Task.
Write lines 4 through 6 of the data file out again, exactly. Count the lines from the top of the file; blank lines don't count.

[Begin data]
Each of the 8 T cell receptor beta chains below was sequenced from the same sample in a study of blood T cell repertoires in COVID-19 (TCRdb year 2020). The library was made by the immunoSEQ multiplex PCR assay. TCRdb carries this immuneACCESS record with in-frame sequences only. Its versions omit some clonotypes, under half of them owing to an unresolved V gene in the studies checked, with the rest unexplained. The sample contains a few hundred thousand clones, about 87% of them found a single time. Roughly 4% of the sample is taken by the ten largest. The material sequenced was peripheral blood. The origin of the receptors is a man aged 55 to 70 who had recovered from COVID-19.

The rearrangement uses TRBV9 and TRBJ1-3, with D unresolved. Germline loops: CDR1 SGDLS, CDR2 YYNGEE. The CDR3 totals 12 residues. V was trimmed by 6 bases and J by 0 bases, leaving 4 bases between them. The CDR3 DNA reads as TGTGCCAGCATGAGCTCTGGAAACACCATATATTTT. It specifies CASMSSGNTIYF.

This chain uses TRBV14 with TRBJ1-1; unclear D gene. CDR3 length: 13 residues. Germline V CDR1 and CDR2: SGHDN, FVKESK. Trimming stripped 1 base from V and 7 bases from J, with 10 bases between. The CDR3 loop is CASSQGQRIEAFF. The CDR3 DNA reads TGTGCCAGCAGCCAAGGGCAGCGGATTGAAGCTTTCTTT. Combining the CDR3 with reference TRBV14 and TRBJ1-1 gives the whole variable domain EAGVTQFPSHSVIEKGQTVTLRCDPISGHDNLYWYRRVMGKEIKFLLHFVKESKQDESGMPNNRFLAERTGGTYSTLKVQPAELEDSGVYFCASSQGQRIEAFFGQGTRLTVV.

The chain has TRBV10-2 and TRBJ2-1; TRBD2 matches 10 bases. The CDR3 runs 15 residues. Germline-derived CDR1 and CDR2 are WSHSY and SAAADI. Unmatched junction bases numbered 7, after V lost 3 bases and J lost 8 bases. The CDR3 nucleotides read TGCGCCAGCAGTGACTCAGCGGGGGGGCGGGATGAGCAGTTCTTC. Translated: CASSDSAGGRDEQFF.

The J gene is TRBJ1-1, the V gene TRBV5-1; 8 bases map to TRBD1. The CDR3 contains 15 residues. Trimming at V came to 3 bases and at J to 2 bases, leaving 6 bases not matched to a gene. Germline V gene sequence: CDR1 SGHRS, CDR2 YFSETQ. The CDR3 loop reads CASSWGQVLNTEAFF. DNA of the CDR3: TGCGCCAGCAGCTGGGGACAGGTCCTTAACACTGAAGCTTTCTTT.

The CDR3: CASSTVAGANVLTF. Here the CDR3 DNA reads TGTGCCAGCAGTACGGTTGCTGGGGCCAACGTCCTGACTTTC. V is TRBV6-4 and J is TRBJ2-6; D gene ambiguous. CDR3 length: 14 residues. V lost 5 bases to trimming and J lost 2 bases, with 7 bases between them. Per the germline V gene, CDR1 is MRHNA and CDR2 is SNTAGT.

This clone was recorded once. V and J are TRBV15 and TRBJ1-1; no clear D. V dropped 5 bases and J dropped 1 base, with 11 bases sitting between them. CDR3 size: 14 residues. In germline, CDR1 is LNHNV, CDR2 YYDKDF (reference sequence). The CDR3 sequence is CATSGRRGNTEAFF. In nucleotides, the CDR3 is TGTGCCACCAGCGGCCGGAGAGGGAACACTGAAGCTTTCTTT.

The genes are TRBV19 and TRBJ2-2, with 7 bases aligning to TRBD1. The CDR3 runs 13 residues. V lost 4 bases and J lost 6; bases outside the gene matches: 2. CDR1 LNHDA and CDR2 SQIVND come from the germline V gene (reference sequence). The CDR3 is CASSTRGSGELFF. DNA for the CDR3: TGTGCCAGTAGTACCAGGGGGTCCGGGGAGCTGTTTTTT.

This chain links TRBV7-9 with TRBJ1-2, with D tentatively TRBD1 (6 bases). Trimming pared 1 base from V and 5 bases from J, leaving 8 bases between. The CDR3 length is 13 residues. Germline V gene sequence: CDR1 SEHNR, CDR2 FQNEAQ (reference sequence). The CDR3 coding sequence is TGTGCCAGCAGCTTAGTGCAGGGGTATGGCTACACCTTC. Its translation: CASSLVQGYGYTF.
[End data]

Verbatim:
The chain has TRBV10-2 and TRBJ2-1; TRBD2 matches 10 bases. The CDR3 runs 15 residues. Germline-derived CDR1 and CDR2 are WSHSY and SAAADI. Unmatched junction bases numbered 7, after V lost 3 bases and J lost 8 bases. The CDR3 nucleotides read TGCGCCAGCAGTGACTCAGCGGGGGGGCGGGATGAGCAGTTCTTC. Translated: CASSDSAGGRDEQFF.

The J gene is TRBJ1-1, the V gene TRBV5-1; 8 bases map to TRBD1. The CDR3 contains 15 residues. Trimming at V came to 3 bases and at J to 2 bases, leaving 6 bases not matched to a gene. Germline V gene sequence: CDR1 SGHRS, CDR2 YFSETQ. The CDR3 loop reads CASSWGQVLNTEAFF. DNA of the CDR3: TGCGCCAGCAGCTGGGGACAGGTCCTTAACACTGAAGCTTTCTTT.

The CDR3: CASSTVAGANVLTF. Here the CDR3 DNA reads TGTGCCAGCAGTACGGTTGCTGGGGCCAACGTCCTGACTTTC. V is TRBV6-4 and J is TRBJ2-6; D gene ambiguous. CDR3 length: 14 residues. V lost 5 bases to trimming and J lost 2 bases, with 7 bases between them. Per the germline V gene, CDR1 is MRHNA and CDR2 is SNTAGT.